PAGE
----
CHESTER, Pa. – Substitute Chris Pontius’s game-tying goal won the D.C. United attacker Wednesday’s Most Valuable Player award, but in the opening moments of a match MLS Soccer hoped would turn the page on two lopsided losses to Manchester United, it was the All-Star Game starters who set the tone. Osvaldo Alonso broke up play at the base of midfield midfield. David Beckham fired the darts that got his team into attack. Chris Wondolowski pinned Chelsea’s defenders, while Landon Donovan picked his spots coming in from the left, providing a crucial link on the first goal.
Thierry Henry, however, delivered the goal’s final ball, with Wondolowski beating a stumbling John Terry to give MLS the first goal of a 3-2 victory, their first in All-Star competition since defeating West Ham United in 2008. It was Henry’s biggest contribution of the night – a bullet cross from the left that gave the league’s leading soccer time to settle before beating Henrique Hilario – but it wasn’t his only play of note. Persistently turning Chelsea’s defense with through balls that tested Terry and Gary Cahill, the Red Bulls’ star the match’s most influential player.
Henry spent his 57 minutes operating in the space between Chelsea’s center backs and their deep midfielders (often coming from his defensive position in midfield to occupy the space). Regularly able to feed balls through the Blues’ defense, the only thing keeping Henry from generating multiple chances was a lack of familiarity with Wondolowski. A few offsides whistles, a couple passes that Hilario was able to swallow up – Henry just couldn’t make that one, perfect connection with his attack partner. For his part, though, Henry was the most dangerous man on the field when he had the ball, always one inch away from breaking the match open. Had MLS been able to feed him more in the first half, they may have gone into half with a lead.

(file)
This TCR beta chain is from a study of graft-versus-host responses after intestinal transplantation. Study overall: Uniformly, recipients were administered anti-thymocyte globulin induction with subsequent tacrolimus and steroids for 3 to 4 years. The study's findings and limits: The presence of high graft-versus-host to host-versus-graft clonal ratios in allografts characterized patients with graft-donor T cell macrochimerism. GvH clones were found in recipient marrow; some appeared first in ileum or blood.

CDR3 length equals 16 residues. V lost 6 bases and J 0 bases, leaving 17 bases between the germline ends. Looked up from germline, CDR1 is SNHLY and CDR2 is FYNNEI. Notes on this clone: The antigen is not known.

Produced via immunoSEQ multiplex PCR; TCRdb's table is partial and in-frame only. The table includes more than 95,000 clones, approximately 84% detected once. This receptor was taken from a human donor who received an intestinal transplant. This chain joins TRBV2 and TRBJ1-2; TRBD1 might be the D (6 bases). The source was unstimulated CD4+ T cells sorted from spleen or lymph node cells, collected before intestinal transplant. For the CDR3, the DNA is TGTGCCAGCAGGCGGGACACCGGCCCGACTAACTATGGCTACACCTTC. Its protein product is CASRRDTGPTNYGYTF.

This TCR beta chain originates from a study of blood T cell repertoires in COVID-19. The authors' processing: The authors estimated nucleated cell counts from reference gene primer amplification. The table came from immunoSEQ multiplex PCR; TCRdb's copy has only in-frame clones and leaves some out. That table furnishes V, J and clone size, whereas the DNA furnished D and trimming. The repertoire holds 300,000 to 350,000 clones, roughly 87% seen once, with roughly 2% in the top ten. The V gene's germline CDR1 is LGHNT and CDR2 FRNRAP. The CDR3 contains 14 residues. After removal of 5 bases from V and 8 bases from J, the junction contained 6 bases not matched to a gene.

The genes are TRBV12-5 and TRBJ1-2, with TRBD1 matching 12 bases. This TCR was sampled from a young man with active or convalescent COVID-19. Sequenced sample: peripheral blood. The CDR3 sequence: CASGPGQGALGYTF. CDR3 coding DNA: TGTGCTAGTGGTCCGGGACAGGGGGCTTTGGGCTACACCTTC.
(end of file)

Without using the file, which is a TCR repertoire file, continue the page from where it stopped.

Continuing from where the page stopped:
But on Wednesday, there was something more to Henry’s game than the typical technical superiority we’ve come to expect from a man who’s played a Juventus, Arsenal, and Barcelona. Early in the match, he was as diligent as defending in midfield as partner Dwayne De Rosario, the duo marking Frank Lampard and Michael Essien as Chelsea tried to build from the back. The work rate coupled a certain whimsy – a mischievous joy he showed through that week – to capture the occasion.
“I thought Thierry had the joke of the night,” head coach Ben Olsen said post-match, prompted to recall some highlights from the teams’ on-field interaction. ” [Henry] trying to get that free kick from Beckham. Did you see that?”
The league’s two highest profile players? Embraced in a laugh at the edge of the penalty area? Yeah. We saw it.
Chelsea had given away a foul 26 yards from goal. No doubt: Beckham’s going to take that kick, but Henry immediately ran to the ball. For a second Beckham was frozen, seemingly unclear on how to start negotiating the issue. Before he could begin to make his case, Henry turned and hugged him, laughing at the joke he’d played on his old Manchester United rival. Of course Beckham was going to take the kick. That was Henry’s point.
His name only barely made the scoresheet, but this game constantly reminds us how little can be captured by recording goals and assists. On Wednesday, Henry was the night’s danger man. Every time he got the ball and turned toward goal, he brought PPL’s record crowd to the edge of their seats. He may not have taken home the hardware, but Henry was the game’s best player.